“This is not a true market,” Abbott told reporters yesterday when asked about emissions trading. “Just ask yourself what an emissions trading scheme is all about. It’s a market, a so-called market, in the non-delivery of an invisible substance to no-one.”

Business Support

Moving toward early emissions trading would mitigate the impact of “high energy prices and lost competitiveness,” the Australian Industry Group, a business lobby representing about 60,000 companies, said July 15.

It would be a development “that most of the Australian market would support,” Hugh Grossman, executive director of carbon research company RepuTex in Melbourne, said today. “Australian carbon prices against the rest of the world have been a lot higher over the past couple of years.”

Gillard, who ousted Rudd in a party coup three years ago, struck a compromise in 2011 where she agreed to set a fixed rate for three years before starting market-based pricing in mid-2015. Carbon pricing began at A$23 a ton in July 2012 and rose this month to A$24.15.

EU Prices

European Union carbon futures for 2013 settled yesterday at 4.05 euros ($5.30), up 0.3 percent on the ICE Futures Europe exchange in London. European prices this year have traded as high as 6.66 euros on Jan. 7 and as low as 2.75 euros on April 17. Prices rose from this year’s lows as the European regulator won approval for a plan to reduce an oversupply of permits by delaying planned auctions.

Australian’s carbon price would probably trade below the EU level for the first two to three years, with parity unlikely until later this decade, RepuTex said separately in a statement, as local factors like electricity generation would help shape the Australian price.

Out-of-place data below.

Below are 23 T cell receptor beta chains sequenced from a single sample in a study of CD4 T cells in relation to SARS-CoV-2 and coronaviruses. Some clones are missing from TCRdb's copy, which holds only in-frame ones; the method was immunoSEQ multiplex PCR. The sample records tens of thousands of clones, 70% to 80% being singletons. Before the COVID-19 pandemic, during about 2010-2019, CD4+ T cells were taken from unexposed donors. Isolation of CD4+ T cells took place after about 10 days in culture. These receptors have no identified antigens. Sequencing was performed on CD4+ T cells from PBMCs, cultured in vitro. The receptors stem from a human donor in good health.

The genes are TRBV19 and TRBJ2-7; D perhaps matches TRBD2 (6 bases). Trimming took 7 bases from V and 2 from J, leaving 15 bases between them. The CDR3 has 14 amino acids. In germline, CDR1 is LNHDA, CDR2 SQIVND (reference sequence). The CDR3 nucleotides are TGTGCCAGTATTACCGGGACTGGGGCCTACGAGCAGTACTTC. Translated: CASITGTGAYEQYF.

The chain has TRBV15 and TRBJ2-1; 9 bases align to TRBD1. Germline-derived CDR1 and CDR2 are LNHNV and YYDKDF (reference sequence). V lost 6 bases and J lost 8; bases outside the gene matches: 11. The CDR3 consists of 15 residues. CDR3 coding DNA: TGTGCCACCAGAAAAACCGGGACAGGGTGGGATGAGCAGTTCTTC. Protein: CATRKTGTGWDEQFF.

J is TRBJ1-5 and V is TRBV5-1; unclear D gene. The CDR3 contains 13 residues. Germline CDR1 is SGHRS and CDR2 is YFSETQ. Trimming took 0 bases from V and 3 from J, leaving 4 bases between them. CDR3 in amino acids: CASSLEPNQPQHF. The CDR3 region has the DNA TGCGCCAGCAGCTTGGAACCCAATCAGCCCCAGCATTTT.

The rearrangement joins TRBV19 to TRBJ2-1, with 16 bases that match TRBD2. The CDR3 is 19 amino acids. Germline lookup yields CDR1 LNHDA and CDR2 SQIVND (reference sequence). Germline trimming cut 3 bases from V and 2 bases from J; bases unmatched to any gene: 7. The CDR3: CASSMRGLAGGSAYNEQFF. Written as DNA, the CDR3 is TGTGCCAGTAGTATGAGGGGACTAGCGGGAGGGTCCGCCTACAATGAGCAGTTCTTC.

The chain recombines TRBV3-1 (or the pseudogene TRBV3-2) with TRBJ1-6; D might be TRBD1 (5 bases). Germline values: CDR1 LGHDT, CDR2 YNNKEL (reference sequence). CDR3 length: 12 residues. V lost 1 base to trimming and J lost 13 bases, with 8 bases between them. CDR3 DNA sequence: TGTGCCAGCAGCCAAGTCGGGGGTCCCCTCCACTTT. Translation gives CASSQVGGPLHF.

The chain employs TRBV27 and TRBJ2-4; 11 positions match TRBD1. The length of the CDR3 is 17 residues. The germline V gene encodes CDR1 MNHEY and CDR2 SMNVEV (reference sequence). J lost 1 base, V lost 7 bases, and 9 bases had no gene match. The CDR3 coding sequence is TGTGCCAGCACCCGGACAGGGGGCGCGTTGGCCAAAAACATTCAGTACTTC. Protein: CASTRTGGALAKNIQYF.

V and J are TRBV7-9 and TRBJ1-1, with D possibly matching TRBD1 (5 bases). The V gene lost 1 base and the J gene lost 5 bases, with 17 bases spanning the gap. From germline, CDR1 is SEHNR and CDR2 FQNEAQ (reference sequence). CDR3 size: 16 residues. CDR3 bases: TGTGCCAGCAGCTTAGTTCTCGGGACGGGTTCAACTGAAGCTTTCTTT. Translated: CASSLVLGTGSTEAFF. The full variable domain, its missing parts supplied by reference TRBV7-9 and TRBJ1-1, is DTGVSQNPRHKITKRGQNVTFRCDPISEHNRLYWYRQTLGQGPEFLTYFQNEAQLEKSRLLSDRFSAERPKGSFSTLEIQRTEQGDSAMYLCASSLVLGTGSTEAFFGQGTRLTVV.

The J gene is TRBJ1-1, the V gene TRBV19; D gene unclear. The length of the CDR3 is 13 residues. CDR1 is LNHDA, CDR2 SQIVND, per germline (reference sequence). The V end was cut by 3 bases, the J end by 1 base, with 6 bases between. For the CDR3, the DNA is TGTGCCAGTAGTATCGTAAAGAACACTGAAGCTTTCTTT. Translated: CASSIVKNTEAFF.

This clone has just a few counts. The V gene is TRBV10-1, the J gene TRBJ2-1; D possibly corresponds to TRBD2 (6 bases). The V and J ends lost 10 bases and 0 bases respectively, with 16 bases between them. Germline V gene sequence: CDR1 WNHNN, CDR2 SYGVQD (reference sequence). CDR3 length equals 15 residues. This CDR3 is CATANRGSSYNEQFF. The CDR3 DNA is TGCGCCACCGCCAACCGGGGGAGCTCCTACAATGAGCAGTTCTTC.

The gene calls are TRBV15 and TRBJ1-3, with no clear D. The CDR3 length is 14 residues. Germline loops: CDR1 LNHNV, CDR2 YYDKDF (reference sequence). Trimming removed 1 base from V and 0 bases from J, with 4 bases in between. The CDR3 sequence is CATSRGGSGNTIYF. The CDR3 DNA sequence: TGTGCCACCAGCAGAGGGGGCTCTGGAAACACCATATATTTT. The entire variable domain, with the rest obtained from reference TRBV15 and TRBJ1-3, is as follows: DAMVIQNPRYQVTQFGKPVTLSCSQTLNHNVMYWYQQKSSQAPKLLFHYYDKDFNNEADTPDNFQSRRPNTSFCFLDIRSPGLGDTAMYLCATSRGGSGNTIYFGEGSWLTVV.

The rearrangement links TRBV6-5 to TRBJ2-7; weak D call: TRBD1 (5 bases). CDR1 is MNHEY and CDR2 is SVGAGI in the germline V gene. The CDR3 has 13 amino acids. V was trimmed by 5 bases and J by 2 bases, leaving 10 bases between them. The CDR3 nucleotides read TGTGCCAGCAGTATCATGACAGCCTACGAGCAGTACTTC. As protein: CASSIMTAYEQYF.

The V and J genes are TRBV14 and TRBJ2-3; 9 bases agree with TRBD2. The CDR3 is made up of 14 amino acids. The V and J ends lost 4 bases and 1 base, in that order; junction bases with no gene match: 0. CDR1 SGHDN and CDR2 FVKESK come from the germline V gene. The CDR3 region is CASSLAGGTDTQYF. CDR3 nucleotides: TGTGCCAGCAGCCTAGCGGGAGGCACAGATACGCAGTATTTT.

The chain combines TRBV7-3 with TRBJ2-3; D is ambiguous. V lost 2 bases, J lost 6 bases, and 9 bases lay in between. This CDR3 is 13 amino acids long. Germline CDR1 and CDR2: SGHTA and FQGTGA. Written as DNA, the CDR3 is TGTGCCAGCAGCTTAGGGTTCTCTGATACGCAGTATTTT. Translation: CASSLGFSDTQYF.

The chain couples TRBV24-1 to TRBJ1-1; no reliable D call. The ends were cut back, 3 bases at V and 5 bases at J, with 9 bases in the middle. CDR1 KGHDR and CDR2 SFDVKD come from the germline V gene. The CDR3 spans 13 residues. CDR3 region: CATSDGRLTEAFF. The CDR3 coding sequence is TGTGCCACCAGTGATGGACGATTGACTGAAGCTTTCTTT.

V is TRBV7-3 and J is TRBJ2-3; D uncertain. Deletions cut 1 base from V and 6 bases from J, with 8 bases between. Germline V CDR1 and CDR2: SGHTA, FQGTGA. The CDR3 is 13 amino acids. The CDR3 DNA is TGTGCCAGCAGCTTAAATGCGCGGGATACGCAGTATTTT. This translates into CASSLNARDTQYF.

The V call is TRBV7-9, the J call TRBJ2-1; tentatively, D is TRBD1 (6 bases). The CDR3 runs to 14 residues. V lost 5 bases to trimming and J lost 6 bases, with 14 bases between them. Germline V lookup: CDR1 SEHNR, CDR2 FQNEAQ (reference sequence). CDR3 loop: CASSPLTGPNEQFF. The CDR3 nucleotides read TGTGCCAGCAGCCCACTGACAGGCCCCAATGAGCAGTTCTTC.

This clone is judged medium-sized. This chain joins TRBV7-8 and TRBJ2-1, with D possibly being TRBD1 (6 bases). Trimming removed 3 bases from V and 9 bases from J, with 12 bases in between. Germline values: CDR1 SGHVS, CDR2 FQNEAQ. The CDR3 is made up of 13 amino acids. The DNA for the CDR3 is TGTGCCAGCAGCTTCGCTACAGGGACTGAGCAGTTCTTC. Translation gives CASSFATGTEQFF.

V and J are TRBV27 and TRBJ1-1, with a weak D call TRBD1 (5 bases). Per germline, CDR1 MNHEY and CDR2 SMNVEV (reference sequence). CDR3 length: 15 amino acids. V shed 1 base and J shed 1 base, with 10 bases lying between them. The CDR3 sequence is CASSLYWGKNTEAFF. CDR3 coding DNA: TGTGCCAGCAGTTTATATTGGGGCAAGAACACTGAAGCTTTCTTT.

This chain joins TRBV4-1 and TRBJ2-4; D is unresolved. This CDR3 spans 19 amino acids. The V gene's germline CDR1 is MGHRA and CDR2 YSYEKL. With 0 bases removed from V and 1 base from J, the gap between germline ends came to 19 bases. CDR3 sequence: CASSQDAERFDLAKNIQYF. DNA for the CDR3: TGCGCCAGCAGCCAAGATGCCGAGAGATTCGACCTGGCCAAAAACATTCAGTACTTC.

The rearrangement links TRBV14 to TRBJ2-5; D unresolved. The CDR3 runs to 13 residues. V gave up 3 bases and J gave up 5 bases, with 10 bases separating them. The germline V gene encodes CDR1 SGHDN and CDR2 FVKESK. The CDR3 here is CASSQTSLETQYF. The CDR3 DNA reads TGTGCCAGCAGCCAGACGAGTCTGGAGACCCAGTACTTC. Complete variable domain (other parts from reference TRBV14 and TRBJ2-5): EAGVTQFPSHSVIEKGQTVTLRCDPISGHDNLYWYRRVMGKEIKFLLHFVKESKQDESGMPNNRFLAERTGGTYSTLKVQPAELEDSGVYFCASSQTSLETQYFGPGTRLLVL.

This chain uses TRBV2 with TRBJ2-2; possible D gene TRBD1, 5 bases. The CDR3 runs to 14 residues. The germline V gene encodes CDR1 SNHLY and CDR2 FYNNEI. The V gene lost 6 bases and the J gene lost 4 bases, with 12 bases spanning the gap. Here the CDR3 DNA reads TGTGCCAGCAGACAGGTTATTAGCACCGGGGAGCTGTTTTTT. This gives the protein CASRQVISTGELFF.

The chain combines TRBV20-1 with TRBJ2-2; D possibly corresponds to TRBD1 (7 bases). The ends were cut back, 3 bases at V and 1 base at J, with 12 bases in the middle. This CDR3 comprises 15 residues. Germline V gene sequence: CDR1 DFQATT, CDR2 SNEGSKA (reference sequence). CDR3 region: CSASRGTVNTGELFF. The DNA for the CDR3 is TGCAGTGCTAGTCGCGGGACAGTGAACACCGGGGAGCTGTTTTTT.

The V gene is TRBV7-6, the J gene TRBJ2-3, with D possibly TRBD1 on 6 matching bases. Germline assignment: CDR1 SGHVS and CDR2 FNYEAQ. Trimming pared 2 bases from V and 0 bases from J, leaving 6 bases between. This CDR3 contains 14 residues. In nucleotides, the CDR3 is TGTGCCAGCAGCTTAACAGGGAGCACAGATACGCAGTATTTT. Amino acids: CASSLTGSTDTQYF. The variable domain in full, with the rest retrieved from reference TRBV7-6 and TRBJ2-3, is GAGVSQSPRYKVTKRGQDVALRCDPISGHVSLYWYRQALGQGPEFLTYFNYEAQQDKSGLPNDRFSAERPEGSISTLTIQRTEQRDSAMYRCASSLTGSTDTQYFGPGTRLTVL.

Backing for Rudd during his first spell as Australia’s leader waned after he postponed the introduction of a carbon-trading plan to limit climate change, a phenomenon he’d described as the “greatest moral and economic challenge of our time.”

Popularity Lift

Since Rudd’s return, Labor has risen to its highest level on a two-party preferred basis in almost nine months, according to a Newspoll survey published July 9 in The Australian that showed it was tied with the coalition on 50 percent.

A Fairfax-Nielsen poll published in the Sydney Morning Herald newspaper yesterday also showed an even split in the two-party measure, designed to gauge which party is most likely to form government under Australia’s preferential voting system.

Labor’s primary vote surged 10 percentage points to 39 percent in the poll taken July 11-13, while the coalition fell three points to 44 percent from a month earlier. Rudd leads Abbott as preferred prime minister, 55 percent to 41 percent. The survey of 1,400 people had a margin of error of plus or minus 2.6 percentage points.

“If I was Rudd I’d call the election as soon as possible,” Economou said. “He looks to have wrong-footed Abbott and should seek to maximize the goodwill he’s generated.”

To contact the reporter on this story: Jason Scott in Canberra at jscott14@bloomberg.net

To contact the editor responsible for this story: Rosalind Mathieson at rmathieson3@bloomberg.net